ongoing series of photographs taken by Vivian Cherry on the Lower East Side
was made as a labor of love. This was her neighborhood and a constant source
of inspiration. She prowled it with her camera almost daily and as a silent
presence with her neighbors grew used to her pausing with her camera to record
a life that was lived principally on the city streets. The mixed ethnicity of
the population which still had strong roots in Italy, Ireland, Poland, and Russia
added great vigor to the city still recovering from World War 11 in the 1950s.
The last of a strong African American presence was still evident leading to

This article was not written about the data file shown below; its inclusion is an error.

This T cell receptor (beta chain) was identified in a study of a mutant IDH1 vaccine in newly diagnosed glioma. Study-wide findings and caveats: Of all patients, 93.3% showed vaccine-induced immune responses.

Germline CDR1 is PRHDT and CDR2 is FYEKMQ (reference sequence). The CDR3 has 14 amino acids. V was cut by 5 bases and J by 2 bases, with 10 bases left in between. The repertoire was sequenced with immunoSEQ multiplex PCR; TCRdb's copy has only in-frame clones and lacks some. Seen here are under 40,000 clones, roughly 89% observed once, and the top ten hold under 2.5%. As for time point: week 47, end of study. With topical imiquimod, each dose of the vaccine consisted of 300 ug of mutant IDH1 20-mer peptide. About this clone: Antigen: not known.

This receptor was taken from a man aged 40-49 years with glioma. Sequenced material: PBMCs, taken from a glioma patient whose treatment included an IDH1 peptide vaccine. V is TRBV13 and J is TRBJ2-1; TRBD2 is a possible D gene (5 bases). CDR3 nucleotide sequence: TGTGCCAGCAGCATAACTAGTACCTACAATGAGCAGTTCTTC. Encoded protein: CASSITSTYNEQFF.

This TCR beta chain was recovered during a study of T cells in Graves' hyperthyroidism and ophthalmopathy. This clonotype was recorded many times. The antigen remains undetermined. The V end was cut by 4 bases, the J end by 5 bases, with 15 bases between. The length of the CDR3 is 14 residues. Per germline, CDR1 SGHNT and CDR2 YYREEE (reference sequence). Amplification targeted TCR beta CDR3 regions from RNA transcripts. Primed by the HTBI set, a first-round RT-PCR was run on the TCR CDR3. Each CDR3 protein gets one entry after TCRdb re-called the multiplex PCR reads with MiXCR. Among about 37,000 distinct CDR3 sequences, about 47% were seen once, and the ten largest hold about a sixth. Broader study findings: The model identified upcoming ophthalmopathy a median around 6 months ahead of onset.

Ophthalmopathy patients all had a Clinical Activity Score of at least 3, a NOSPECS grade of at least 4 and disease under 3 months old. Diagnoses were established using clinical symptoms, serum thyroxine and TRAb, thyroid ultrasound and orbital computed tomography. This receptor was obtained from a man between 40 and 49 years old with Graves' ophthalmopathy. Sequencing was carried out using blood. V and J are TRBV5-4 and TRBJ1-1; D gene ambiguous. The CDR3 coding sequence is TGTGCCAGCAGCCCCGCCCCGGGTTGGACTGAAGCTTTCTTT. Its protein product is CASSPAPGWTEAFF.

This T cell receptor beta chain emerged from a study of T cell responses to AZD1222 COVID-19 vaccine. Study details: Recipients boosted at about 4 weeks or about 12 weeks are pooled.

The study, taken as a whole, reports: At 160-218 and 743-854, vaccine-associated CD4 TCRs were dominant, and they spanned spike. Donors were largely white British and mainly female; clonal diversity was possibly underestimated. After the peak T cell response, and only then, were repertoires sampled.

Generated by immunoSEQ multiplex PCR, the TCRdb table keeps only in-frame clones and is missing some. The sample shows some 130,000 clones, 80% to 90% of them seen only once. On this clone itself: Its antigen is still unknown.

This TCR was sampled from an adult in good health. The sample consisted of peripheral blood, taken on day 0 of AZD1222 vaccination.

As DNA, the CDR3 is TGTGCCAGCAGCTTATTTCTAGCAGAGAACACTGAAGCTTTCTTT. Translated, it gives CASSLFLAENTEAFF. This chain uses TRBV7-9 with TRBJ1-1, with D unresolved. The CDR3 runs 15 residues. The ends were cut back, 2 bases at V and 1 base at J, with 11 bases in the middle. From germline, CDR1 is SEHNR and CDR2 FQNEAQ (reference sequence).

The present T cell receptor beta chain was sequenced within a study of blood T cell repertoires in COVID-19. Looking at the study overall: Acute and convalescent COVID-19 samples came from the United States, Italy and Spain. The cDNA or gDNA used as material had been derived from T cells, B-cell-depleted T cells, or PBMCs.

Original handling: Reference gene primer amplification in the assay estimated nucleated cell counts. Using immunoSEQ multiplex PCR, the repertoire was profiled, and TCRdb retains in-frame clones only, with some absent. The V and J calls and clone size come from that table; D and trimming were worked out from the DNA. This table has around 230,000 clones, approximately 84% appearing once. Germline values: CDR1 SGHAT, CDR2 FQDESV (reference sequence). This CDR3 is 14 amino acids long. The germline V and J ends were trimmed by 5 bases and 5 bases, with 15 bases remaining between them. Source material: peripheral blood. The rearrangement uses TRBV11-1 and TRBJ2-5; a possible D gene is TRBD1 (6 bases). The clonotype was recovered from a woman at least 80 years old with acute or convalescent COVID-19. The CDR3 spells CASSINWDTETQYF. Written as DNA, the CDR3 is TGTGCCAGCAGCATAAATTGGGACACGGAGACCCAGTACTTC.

the popular philosophy that New York City represented a melting pot of people,
ideology, and customs which proved. irresistible to a professional street photographer.
Cherry also recorded the graffito on the tenement walls which signaled in chalk
and torn posters "love lost," "love affirmed," and political
changes in a growing population. By the late 1940s and early 1950s, New Yorkers
were informed that New York City was where seven and a half million people lived
in peace and enjoyed the benefits of democracy which was broadcast daily at
noon from City Hall in downtown Manhattan. These photographs proved later to
be of great interest to museums.
-Barbara Head Millstein, Curator of Photographs, Brooklyn Museum of Art
Cherry's gallery of the Lower E Side 1940's&1950's_ 1